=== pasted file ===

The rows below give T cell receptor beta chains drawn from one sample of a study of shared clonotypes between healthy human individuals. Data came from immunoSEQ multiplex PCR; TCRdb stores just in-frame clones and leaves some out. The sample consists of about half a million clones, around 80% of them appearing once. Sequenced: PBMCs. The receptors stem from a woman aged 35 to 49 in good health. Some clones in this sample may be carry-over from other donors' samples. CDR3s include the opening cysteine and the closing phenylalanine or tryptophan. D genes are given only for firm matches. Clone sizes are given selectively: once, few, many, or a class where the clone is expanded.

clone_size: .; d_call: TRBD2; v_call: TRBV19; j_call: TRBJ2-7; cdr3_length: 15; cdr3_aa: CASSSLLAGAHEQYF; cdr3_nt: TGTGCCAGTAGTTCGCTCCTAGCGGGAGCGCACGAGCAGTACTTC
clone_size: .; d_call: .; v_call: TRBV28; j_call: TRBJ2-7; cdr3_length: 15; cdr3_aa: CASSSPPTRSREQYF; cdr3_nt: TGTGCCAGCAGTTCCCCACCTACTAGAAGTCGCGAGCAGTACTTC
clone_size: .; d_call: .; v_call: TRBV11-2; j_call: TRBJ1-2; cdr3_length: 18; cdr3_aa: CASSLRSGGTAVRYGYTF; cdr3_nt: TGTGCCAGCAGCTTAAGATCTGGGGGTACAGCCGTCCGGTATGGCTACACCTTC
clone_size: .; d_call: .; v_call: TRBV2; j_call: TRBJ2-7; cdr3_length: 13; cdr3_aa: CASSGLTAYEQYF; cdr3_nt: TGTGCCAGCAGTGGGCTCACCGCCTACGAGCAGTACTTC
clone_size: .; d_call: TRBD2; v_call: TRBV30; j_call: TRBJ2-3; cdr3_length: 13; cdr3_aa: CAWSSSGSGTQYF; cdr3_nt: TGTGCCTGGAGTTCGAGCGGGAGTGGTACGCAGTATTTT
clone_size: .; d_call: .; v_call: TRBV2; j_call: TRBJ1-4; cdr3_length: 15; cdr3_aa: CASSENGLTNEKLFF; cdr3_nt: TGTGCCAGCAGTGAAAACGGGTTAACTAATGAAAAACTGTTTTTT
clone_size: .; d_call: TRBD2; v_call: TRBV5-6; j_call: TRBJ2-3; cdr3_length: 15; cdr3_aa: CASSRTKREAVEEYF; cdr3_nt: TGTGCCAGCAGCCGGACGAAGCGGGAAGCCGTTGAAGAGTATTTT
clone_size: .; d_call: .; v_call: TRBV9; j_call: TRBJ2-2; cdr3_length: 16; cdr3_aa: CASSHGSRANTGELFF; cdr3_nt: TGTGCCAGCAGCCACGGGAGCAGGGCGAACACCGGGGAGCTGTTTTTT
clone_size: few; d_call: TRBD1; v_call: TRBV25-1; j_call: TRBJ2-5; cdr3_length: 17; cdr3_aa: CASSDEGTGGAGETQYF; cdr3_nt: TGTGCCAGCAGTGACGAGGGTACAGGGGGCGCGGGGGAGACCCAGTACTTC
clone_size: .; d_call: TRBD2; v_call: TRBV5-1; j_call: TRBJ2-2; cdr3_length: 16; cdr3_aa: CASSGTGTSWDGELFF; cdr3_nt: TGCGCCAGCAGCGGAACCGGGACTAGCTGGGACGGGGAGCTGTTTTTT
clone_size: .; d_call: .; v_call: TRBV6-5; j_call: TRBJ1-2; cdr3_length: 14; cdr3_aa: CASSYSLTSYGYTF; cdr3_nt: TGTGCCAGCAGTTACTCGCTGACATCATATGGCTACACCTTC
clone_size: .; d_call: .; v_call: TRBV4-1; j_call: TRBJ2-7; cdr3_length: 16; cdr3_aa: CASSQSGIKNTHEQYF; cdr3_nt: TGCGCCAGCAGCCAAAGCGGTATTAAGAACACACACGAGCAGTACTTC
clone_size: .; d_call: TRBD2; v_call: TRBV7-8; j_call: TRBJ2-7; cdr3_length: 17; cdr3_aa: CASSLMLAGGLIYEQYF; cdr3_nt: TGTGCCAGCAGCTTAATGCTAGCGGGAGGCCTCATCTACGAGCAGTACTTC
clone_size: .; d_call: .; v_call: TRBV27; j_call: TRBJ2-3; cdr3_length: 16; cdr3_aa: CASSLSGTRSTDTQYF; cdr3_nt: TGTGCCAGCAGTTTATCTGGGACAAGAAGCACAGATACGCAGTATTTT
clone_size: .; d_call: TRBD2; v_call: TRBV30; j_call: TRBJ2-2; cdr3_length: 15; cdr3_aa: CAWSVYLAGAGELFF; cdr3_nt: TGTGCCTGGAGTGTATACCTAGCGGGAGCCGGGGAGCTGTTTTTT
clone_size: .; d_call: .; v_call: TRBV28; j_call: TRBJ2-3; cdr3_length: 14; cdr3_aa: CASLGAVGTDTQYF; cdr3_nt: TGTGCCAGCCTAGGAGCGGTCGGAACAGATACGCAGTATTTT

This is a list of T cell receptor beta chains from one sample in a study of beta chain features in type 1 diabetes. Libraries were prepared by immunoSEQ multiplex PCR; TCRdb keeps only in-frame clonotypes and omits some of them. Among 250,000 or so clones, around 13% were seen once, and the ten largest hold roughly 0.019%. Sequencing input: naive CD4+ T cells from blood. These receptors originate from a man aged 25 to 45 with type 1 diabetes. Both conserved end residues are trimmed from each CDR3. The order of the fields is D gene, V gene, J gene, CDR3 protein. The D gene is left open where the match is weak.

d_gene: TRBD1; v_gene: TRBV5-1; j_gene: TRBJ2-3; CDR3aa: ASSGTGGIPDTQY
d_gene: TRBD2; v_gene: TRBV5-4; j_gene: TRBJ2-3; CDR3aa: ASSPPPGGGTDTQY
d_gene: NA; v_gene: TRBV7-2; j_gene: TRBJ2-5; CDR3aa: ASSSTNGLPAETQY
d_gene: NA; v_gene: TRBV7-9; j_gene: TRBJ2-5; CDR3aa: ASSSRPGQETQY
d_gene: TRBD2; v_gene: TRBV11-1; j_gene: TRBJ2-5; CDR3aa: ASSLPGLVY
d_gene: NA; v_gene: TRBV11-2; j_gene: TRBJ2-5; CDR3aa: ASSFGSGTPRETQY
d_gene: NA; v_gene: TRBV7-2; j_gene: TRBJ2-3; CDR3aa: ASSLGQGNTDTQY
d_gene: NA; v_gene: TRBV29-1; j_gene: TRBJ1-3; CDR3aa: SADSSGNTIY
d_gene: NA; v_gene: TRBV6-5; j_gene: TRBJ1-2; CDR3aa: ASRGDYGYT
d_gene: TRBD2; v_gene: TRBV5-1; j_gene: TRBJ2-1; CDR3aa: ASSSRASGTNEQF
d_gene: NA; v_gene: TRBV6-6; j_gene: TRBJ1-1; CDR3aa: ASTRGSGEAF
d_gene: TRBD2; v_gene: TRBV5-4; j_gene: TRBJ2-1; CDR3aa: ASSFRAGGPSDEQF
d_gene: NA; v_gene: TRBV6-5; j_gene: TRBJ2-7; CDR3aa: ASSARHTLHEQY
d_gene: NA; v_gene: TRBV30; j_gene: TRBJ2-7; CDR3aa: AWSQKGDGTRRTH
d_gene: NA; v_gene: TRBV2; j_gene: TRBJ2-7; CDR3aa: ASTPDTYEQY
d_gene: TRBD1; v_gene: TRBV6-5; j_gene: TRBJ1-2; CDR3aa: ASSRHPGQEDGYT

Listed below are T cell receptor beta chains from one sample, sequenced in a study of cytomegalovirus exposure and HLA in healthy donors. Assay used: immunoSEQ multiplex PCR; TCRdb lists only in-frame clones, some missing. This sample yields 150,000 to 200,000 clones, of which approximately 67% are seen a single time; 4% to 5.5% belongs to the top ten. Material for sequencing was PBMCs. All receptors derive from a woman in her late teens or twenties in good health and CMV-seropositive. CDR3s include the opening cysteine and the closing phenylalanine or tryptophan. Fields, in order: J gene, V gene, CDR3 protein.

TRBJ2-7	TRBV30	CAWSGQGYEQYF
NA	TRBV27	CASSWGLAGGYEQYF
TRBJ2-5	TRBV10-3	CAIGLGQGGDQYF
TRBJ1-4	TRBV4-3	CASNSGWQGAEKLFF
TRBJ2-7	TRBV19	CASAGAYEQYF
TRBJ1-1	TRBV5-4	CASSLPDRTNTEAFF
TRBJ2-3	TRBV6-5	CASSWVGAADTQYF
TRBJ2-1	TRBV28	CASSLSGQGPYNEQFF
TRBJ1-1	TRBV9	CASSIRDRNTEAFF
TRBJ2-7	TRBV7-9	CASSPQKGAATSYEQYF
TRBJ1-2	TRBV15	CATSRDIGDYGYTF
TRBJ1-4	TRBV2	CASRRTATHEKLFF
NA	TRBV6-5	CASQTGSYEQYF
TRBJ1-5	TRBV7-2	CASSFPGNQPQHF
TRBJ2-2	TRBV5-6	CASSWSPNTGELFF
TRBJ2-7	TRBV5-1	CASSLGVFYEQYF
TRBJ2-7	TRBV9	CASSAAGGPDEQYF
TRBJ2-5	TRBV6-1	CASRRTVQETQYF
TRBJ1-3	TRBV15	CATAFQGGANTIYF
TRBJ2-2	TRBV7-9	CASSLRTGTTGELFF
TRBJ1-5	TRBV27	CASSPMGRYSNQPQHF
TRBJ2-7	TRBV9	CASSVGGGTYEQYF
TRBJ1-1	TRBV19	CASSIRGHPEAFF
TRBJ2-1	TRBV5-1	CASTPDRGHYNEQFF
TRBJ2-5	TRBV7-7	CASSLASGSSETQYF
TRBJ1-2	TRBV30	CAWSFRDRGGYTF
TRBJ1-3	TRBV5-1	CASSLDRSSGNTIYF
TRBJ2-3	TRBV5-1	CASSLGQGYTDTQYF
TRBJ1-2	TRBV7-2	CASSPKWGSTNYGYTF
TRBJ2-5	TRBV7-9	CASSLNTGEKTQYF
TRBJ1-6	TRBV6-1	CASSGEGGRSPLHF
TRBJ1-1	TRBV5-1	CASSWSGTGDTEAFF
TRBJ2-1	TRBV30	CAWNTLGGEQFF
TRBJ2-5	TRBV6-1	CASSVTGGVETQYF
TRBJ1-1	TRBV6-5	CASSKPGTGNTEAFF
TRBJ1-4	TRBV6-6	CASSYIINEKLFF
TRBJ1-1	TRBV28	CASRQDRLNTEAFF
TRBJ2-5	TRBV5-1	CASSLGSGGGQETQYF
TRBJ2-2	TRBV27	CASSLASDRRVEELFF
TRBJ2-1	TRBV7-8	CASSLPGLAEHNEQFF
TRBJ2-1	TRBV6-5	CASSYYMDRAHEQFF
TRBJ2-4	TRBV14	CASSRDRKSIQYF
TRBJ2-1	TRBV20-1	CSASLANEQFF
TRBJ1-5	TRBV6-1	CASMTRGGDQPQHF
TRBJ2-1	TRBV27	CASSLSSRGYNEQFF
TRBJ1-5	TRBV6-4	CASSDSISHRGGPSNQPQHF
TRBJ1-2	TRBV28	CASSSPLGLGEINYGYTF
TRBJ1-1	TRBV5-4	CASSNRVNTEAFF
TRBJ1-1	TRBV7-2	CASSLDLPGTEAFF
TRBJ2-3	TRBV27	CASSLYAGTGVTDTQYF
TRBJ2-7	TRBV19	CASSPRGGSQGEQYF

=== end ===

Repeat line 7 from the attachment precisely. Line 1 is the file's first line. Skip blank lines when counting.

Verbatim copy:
clone_size: .; d_call: .; v_call: TRBV2; j_call: TRBJ1-4; cdr3_length: 15; cdr3_aa: CASSENGLTNEKLFF; cdr3_nt: TGTGCCAGCAGTGAAAACGGGTTAACTAATGAAAAACTGTTTTTT